Let me start by saying that I don’t believe in birth failure … or that you can ‘fail’ at birth. But that doesn’t stop women everywhere saying that’s how they FEEL.
Nurturing a new baby into the world with a sense of birth failure looming above you is the last thing you want. So is there anything we could to help us avoid this sense of birth failure?
Or, to put it another way… Are you setting yourself up to ‘fail’ at birth?
Birth failure and birth disappointment
For me birth failure is intrinsically linked to disappointment. If we are to avoid feeling like we’ve ‘failed’ at birth, then a good place to start would be to avoid feeling disappointed about our births.
I’ve blogged about how you can prepare for birth disappointment here.
To get a sense of what I mean consider these two scenarios that are inspired by true stories (where names have been changed*)
Scenario 1: The ‘healing’ VBAC
Alana* had a difficult first birth which ended in an emergency c-section. For her next birth she’s aiming for a VBAC. One of the reasons she wants her VBAC is because she really wants to experience a vaginal birth. On some level she feels like her body ‘failed’ her and that she didn’t ‘birth properly’. This VBAC is going to be a healing experience for her.
A large part of the emotional component that we’re dealing with is all about the meaning we attach to things.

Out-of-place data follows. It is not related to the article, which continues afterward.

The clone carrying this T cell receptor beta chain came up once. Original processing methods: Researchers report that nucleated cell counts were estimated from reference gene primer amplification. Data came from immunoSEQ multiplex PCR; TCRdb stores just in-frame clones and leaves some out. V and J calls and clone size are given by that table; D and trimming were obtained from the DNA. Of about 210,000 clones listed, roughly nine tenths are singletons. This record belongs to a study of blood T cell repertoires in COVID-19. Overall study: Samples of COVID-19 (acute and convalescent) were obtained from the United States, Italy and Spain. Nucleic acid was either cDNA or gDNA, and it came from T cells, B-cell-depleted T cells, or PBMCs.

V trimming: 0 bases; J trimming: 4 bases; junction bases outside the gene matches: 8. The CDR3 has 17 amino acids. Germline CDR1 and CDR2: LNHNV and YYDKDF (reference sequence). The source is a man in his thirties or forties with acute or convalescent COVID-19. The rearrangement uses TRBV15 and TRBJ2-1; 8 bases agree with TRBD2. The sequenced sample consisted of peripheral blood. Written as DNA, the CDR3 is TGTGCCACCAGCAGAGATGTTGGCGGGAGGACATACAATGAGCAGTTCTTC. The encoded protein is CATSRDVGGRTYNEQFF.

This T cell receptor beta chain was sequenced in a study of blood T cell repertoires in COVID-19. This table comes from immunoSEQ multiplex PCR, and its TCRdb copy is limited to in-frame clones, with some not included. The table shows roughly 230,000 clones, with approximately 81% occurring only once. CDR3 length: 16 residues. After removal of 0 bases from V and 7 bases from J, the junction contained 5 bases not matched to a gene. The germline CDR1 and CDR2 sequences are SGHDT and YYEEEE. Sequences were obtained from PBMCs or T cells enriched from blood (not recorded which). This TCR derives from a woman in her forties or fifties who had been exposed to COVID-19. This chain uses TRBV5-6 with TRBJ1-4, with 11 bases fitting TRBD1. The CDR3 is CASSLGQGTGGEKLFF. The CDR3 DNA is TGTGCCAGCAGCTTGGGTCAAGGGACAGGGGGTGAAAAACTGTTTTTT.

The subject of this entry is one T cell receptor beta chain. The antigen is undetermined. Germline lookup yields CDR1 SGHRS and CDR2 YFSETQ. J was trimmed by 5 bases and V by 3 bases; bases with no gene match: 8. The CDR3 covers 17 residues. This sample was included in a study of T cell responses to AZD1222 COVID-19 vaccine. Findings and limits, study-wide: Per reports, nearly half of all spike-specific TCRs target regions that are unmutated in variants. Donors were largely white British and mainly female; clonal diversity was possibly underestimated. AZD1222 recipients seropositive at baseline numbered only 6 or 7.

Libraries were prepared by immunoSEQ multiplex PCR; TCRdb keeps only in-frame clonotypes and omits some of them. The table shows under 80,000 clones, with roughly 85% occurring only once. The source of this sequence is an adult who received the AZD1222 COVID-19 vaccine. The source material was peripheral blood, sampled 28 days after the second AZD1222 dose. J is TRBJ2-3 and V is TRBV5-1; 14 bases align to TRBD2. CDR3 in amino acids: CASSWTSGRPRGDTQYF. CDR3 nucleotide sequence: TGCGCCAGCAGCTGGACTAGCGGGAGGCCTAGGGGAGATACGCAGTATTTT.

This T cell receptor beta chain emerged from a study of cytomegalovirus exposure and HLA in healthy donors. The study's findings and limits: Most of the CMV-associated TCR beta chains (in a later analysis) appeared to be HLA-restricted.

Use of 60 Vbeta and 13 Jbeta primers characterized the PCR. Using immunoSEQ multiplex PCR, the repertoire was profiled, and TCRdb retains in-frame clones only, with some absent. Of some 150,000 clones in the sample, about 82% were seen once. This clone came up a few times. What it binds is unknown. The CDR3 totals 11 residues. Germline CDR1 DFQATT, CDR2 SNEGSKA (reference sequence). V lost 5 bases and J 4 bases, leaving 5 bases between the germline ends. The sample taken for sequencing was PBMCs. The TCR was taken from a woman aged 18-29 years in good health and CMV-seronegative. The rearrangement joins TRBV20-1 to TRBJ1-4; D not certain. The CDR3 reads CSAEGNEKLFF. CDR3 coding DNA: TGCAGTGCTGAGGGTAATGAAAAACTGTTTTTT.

In Alana’s scenario above, we learn that
- a c-section birth equals ‘failure’, whereas for her a vaginal birth would mean ‘success’
- she can’t heal from her first birth unless she pulls off the VBAC
It’s quite possible that Alana would never say these actual words, but this is what she is FEELING and this is the emotional bit that has got the potential bite her on the bum if she’s not careful. In this situation, Alana is putting quite a lot of pressure on herself to have her VBAC.
How do you think she would feel if she wasn’t able to have her VBAC? I’m guessing that she would really struggle with that.
A simple change could change everything
How about if she changed how she thought about her future birth. Let’s say….
She equated a c-section equally to a vaginal birth in terms of the success of her body. After all, her body has grown her baby for 9 months, it’s not really fair to judge her body based on the last bit of when the baby actually exits the body.
The body hasn’t failed. Maybe it just ran out of steam.
If a marathon runner manages to run the whole race, but crawls over the finish line, like this lady, do we think that she’s failed the marathon. No we don’t.
She still made it and she’s still done an amazing job. We don’t say that her body has failed her – she still ran 26 bloody miles! That’s not a failing in my book!
Now let’s look at Alana’s need for her birth to heal her previous birth. I think that many women experience a birth that helps them to heal from a previous birth. But just because this is something that happens as a side effect, doesn’t mean it should become an objective.